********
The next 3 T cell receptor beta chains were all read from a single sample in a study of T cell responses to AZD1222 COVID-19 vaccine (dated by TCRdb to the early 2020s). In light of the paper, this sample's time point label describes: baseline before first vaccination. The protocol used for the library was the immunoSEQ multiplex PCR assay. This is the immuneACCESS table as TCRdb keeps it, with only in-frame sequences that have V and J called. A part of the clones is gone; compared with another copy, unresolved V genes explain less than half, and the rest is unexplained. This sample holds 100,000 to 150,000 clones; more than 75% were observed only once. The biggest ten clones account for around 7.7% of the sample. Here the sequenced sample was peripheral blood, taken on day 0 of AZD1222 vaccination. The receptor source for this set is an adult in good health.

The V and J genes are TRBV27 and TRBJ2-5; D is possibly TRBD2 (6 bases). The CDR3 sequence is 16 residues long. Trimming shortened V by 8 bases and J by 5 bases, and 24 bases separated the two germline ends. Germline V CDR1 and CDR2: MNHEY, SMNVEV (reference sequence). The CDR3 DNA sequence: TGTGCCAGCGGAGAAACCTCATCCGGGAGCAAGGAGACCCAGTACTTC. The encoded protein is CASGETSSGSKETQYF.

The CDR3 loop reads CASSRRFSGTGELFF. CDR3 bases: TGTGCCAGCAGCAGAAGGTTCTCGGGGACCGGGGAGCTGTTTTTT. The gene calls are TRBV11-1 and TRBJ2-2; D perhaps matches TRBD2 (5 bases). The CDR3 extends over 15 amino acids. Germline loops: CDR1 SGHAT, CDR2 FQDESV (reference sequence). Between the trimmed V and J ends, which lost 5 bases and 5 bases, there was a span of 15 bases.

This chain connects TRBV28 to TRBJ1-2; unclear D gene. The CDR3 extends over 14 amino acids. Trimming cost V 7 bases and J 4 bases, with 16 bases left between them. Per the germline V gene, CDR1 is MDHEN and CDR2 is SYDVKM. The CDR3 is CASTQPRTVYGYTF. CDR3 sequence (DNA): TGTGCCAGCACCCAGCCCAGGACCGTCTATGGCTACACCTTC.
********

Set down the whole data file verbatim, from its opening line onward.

The next 3 T cell receptor beta chains were all read from a single sample in a study of T cell responses to AZD1222 COVID-19 vaccine (dated by TCRdb to the early 2020s). In light of the paper, this sample's time point label describes: baseline before first vaccination. The protocol used for the library was the immunoSEQ multiplex PCR assay. This is the immuneACCESS table as TCRdb keeps it, with only in-frame sequences that have V and J called. A part of the clones is gone; compared with another copy, unresolved V genes explain less than half, and the rest is unexplained. This sample holds 100,000 to 150,000 clones; more than 75% were observed only once. The biggest ten clones account for around 7.7% of the sample. Here the sequenced sample was peripheral blood, taken on day 0 of AZD1222 vaccination. The receptor source for this set is an adult in good health.

The V and J genes are TRBV27 and TRBJ2-5; D is possibly TRBD2 (6 bases). The CDR3 sequence is 16 residues long. Trimming shortened V by 8 bases and J by 5 bases, and 24 bases separated the two germline ends. Germline V CDR1 and CDR2: MNHEY, SMNVEV (reference sequence). The CDR3 DNA sequence: TGTGCCAGCGGAGAAACCTCATCCGGGAGCAAGGAGACCCAGTACTTC. The encoded protein is CASGETSSGSKETQYF.

The CDR3 loop reads CASSRRFSGTGELFF. CDR3 bases: TGTGCCAGCAGCAGAAGGTTCTCGGGGACCGGGGAGCTGTTTTTT. The gene calls are TRBV11-1 and TRBJ2-2; D perhaps matches TRBD2 (5 bases). The CDR3 extends over 15 amino acids. Germline loops: CDR1 SGHAT, CDR2 FQDESV (reference sequence). Between the trimmed V and J ends, which lost 5 bases and 5 bases, there was a span of 15 bases.

This chain connects TRBV28 to TRBJ1-2; unclear D gene. The CDR3 extends over 14 amino acids. Trimming cost V 7 bases and J 4 bases, with 16 bases left between them. Per the germline V gene, CDR1 is MDHEN and CDR2 is SYDVKM. The CDR3 is CASTQPRTVYGYTF. CDR3 sequence (DNA): TGTGCCAGCACCCAGCCCAGGACCGTCTATGGCTACACCTTC.